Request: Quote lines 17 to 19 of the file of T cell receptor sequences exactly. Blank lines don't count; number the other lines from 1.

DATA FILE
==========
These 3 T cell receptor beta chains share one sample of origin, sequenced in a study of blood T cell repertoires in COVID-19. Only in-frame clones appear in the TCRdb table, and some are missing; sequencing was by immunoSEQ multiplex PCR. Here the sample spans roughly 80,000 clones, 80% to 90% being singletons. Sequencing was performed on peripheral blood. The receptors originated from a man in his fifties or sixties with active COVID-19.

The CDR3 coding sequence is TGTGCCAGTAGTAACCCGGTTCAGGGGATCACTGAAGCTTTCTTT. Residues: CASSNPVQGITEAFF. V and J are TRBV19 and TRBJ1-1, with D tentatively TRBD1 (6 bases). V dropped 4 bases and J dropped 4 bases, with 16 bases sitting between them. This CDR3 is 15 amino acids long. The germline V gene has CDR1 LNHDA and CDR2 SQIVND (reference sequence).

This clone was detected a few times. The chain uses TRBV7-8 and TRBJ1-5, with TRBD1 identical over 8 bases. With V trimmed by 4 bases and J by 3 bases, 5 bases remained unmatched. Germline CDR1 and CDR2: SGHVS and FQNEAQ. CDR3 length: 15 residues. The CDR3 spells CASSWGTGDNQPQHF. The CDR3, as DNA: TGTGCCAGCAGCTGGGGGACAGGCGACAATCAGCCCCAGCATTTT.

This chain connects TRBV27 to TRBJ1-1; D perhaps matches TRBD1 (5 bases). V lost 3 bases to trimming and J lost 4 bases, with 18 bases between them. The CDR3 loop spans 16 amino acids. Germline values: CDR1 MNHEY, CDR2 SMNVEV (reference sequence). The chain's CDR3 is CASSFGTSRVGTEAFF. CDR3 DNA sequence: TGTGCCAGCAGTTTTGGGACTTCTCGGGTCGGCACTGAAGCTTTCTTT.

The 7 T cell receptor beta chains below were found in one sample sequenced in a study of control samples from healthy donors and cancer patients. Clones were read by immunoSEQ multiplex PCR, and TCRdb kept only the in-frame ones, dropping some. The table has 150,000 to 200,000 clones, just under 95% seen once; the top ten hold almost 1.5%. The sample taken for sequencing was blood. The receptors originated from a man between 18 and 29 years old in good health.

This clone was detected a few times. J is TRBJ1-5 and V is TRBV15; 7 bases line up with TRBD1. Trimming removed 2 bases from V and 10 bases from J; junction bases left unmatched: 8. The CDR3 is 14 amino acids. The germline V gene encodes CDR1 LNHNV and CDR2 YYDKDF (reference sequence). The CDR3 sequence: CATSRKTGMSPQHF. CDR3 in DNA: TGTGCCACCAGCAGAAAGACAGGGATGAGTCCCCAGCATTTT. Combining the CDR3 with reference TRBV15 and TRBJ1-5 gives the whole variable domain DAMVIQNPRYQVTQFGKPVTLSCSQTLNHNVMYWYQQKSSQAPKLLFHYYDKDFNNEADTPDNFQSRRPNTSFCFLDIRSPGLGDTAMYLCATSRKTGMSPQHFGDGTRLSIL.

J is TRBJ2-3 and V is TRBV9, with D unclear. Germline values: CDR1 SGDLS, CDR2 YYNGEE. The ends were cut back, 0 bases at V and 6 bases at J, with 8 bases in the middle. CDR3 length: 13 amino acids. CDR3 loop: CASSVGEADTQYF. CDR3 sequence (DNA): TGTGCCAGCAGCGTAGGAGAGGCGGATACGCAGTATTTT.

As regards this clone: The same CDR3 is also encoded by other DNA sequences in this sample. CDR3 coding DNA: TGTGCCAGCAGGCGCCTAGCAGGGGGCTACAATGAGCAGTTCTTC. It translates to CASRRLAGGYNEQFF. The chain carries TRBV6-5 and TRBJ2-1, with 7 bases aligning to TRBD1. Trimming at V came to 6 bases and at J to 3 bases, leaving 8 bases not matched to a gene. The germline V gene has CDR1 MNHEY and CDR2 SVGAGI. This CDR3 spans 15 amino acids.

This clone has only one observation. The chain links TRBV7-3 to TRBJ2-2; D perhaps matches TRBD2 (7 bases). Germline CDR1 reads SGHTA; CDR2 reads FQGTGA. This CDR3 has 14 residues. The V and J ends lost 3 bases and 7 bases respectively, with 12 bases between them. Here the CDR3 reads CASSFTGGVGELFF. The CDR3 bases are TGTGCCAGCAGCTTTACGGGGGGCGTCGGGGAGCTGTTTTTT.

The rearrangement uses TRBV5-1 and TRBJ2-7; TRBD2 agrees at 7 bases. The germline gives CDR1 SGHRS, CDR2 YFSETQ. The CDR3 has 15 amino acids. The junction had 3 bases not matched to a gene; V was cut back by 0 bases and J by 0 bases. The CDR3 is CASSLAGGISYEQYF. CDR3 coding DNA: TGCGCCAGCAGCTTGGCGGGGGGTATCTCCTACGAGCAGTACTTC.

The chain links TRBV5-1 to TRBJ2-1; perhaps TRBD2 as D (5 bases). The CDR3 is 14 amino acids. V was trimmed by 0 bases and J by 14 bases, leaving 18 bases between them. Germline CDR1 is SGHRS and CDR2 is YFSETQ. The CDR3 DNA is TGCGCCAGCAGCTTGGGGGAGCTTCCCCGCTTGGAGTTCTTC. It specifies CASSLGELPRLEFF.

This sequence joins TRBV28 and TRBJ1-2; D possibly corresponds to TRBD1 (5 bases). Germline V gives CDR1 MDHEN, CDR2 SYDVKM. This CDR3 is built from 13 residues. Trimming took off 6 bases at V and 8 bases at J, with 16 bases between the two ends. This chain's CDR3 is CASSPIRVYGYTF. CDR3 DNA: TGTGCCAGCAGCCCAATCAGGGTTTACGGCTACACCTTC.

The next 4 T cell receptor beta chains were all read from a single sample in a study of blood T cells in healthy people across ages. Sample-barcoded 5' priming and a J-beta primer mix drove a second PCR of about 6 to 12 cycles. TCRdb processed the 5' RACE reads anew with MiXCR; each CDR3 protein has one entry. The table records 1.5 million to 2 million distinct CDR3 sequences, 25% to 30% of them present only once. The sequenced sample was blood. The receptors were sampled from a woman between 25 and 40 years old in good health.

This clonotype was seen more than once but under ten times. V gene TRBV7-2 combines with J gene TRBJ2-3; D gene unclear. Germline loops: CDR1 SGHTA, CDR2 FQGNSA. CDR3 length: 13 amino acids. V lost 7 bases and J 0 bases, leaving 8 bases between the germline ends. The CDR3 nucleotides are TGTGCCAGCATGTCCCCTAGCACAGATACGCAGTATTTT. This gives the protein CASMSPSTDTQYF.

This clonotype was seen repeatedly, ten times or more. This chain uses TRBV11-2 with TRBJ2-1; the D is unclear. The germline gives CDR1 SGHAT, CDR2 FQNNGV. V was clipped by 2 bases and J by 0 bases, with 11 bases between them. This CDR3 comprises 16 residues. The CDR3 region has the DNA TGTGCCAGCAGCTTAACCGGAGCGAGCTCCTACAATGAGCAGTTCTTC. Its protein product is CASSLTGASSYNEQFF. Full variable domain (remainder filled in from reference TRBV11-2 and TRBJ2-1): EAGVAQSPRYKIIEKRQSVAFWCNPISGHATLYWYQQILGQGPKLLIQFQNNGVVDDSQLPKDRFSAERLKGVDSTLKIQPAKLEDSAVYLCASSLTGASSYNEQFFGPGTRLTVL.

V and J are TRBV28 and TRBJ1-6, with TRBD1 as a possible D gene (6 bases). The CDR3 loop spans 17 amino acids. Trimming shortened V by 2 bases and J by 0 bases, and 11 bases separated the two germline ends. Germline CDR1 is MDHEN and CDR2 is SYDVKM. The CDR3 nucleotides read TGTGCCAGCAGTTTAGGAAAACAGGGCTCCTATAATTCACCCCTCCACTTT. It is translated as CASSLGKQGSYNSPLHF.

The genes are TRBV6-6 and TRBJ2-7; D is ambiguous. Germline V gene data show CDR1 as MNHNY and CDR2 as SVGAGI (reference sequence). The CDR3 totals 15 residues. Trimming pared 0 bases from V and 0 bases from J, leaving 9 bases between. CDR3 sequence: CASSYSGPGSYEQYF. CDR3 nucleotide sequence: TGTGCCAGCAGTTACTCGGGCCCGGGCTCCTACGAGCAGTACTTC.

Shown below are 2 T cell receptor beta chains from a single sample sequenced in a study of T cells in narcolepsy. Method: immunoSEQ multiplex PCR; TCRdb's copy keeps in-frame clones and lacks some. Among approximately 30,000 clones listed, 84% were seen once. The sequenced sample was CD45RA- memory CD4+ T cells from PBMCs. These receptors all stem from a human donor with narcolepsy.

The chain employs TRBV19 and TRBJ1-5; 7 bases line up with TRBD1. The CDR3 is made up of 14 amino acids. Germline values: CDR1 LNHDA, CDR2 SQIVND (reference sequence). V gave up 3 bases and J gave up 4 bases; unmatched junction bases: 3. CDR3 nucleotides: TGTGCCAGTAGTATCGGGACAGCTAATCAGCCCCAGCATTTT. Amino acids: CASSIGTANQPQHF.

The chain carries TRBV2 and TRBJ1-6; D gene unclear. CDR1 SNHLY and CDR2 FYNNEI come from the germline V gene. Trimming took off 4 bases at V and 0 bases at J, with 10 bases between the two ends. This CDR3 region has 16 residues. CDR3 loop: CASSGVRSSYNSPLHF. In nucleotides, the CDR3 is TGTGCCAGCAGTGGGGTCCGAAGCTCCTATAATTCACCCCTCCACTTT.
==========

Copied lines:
The genes are TRBV6-6 and TRBJ2-7; D is ambiguous. Germline V gene data show CDR1 as MNHNY and CDR2 as SVGAGI (reference sequence). The CDR3 totals 15 residues. Trimming pared 0 bases from V and 0 bases from J, leaving 9 bases between. CDR3 sequence: CASSYSGPGSYEQYF. CDR3 nucleotide sequence: TGTGCCAGCAGTTACTCGGGCCCGGGCTCCTACGAGCAGTACTTC.

Shown below are 2 T cell receptor beta chains from a single sample sequenced in a study of T cells in narcolepsy. Method: immunoSEQ multiplex PCR; TCRdb's copy keeps in-frame clones and lacks some. Among approximately 30,000 clones listed, 84% were seen once. The sequenced sample was CD45RA- memory CD4+ T cells from PBMCs. These receptors all stem from a human donor with narcolepsy.

The chain employs TRBV19 and TRBJ1-5; 7 bases line up with TRBD1. The CDR3 is made up of 14 amino acids. Germline values: CDR1 LNHDA, CDR2 SQIVND (reference sequence). V gave up 3 bases and J gave up 4 bases; unmatched junction bases: 3. CDR3 nucleotides: TGTGCCAGTAGTATCGGGACAGCTAATCAGCCCCAGCATTTT. Amino acids: CASSIGTANQPQHF.